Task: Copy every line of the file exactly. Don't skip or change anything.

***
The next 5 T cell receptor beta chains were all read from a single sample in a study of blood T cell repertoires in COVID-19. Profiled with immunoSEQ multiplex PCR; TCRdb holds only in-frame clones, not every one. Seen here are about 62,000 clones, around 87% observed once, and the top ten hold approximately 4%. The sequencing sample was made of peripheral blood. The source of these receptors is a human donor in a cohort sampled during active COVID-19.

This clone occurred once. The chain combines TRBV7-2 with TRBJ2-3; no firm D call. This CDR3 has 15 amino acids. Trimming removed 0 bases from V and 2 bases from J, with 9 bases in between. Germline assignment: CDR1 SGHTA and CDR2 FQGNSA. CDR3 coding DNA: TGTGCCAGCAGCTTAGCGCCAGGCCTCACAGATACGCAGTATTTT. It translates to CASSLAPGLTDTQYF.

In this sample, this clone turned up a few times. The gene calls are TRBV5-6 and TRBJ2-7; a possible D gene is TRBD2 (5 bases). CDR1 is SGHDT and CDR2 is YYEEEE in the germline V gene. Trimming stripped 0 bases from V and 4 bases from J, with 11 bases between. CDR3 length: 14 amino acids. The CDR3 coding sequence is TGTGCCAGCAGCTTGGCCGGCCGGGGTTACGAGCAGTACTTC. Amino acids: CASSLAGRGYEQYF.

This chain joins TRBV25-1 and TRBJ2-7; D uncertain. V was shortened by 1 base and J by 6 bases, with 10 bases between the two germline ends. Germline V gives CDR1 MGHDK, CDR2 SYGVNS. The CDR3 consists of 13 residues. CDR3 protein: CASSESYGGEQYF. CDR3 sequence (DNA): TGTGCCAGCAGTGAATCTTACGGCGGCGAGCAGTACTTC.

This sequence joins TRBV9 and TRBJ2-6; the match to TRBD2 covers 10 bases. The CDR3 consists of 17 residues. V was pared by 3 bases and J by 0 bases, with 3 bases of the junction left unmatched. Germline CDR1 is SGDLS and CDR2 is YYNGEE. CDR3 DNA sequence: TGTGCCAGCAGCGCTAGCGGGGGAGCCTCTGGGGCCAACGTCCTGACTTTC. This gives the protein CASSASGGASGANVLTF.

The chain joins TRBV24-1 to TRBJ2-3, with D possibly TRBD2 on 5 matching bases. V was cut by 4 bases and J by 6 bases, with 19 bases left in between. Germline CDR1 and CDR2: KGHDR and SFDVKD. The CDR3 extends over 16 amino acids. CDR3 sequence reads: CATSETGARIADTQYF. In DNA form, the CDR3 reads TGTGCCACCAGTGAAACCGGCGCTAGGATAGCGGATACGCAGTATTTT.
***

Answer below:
The next 5 T cell receptor beta chains were all read from a single sample in a study of blood T cell repertoires in COVID-19. Profiled with immunoSEQ multiplex PCR; TCRdb holds only in-frame clones, not every one. Seen here are about 62,000 clones, around 87% observed once, and the top ten hold approximately 4%. The sequencing sample was made of peripheral blood. The source of these receptors is a human donor in a cohort sampled during active COVID-19.

This clone occurred once. The chain combines TRBV7-2 with TRBJ2-3; no firm D call. This CDR3 has 15 amino acids. Trimming removed 0 bases from V and 2 bases from J, with 9 bases in between. Germline assignment: CDR1 SGHTA and CDR2 FQGNSA. CDR3 coding DNA: TGTGCCAGCAGCTTAGCGCCAGGCCTCACAGATACGCAGTATTTT. It translates to CASSLAPGLTDTQYF.

In this sample, this clone turned up a few times. The gene calls are TRBV5-6 and TRBJ2-7; a possible D gene is TRBD2 (5 bases). CDR1 is SGHDT and CDR2 is YYEEEE in the germline V gene. Trimming stripped 0 bases from V and 4 bases from J, with 11 bases between. CDR3 length: 14 amino acids. The CDR3 coding sequence is TGTGCCAGCAGCTTGGCCGGCCGGGGTTACGAGCAGTACTTC. Amino acids: CASSLAGRGYEQYF.

This chain joins TRBV25-1 and TRBJ2-7; D uncertain. V was shortened by 1 base and J by 6 bases, with 10 bases between the two germline ends. Germline V gives CDR1 MGHDK, CDR2 SYGVNS. The CDR3 consists of 13 residues. CDR3 protein: CASSESYGGEQYF. CDR3 sequence (DNA): TGTGCCAGCAGTGAATCTTACGGCGGCGAGCAGTACTTC.

This sequence joins TRBV9 and TRBJ2-6; the match to TRBD2 covers 10 bases. The CDR3 consists of 17 residues. V was pared by 3 bases and J by 0 bases, with 3 bases of the junction left unmatched. Germline CDR1 is SGDLS and CDR2 is YYNGEE. CDR3 DNA sequence: TGTGCCAGCAGCGCTAGCGGGGGAGCCTCTGGGGCCAACGTCCTGACTTTC. This gives the protein CASSASGGASGANVLTF.

The chain joins TRBV24-1 to TRBJ2-3, with D possibly TRBD2 on 5 matching bases. V was cut by 4 bases and J by 6 bases, with 19 bases left in between. Germline CDR1 and CDR2: KGHDR and SFDVKD. The CDR3 extends over 16 amino acids. CDR3 sequence reads: CATSETGARIADTQYF. In DNA form, the CDR3 reads TGTGCCACCAGTGAAACCGGCGCTAGGATAGCGGATACGCAGTATTTT.